Air quality remains severe as Delhi ushers in New Year
Pollution levels spiked to severe category on New Year eve, prompting authorities to warn people that any increase in vehicular pollutants or burning of firecrackers would worsen the situation
New Delhi: Pollution levels spiked to 'severe' category on New Year eve, prompting authorities to warn people that any increase in vehicular pollutants or burning of firecrackers would worsen the situation.
The Central Pollution Control Board (CPCB) data on Monday showed that the city recorded an overall air quality index (AQI) of 417, while the Centre-run System of Air Quality and Weather Forecasting (SAFAR) recorded an AQI of 418, both come under the 'severe' category.
According to the CPCB data, 27 areas in the national capital recorded 'severe' pollution, while seven witnessed 'very poor' air quality.
In the NCR, Ghaziabad, Gurgaon and Noida recorded 'severe' air quality, while Faridabad recorded 'very poor' quality air.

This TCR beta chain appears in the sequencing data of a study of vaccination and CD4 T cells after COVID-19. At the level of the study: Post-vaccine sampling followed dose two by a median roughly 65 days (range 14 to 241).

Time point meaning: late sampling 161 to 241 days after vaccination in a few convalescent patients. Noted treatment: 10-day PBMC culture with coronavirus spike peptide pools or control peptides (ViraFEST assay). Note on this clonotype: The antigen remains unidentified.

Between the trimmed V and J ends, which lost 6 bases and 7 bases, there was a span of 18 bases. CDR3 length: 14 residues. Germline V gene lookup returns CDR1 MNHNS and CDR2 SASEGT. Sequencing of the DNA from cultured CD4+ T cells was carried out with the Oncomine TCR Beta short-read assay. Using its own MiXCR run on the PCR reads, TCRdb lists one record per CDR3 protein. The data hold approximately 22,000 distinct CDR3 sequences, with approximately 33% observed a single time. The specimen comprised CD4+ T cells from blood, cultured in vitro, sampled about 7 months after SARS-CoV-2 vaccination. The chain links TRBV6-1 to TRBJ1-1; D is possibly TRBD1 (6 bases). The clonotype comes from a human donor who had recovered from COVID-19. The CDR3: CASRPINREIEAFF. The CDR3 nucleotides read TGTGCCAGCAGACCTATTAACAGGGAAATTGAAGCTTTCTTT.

The overall PM2.5 level (fine particulate matter in the air with a diameter of less than 2.5 micrometer) was recorded at 328 and the PM10 level at 488 in Delhi, the CPCB said.
The SAFAR said the air quality would improve slightly "provided that no additional local emissions are added on New Year eve".
"The deterioration in moisture-laden wind speed from west may become fatal at this stage and any new trigger, in terms of local emission, particularly from open fires, firecrackers and (burning of) fossil fuels will fast deteriorate the air quality and keep it in the 'severe' category," it said.
The India Meteorological Department and the SAFAR said the air quality is likely to remain in the 'severe' category owing to low wind speed, which is highly unfavourable for dispersion of pollutants.
The authorities warned that moderate fog and emissions during night hours may result in deterioration of the air quality and this situation may prevail till Wednesday.
The SAFAR also pointed out that a consistent day-night trend is observed for the past one week.
"During night, combination of calm wind and colder conditions is elevating the pollution level, where in many locations, 24-hour rolling average (AQI) is touching 'severe' levels for a few hours, whereas during the day, wind speed is picking up slightly and temperature is increasing to keep the level in the 'very poor' range," it said.